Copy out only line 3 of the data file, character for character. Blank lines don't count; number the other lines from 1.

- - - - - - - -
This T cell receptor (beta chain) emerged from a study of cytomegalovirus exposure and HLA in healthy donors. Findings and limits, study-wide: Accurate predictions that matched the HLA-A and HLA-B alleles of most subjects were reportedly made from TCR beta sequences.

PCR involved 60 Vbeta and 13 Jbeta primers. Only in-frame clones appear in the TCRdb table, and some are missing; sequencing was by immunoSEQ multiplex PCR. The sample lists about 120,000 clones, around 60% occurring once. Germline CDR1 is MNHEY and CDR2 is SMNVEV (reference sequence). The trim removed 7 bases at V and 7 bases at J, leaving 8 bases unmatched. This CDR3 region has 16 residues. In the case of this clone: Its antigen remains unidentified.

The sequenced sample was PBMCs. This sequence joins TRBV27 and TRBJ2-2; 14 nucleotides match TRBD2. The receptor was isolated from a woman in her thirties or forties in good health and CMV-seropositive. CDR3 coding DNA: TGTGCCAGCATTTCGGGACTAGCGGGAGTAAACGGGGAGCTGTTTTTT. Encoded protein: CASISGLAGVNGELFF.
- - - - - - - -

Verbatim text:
The sequenced sample was PBMCs. This sequence joins TRBV27 and TRBJ2-2; 14 nucleotides match TRBD2. The receptor was isolated from a woman in her thirties or forties in good health and CMV-seropositive. CDR3 coding DNA: TGTGCCAGCATTTCGGGACTAGCGGGAGTAAACGGGGAGCTGTTTTTT. Encoded protein: CASISGLAGVNGELFF.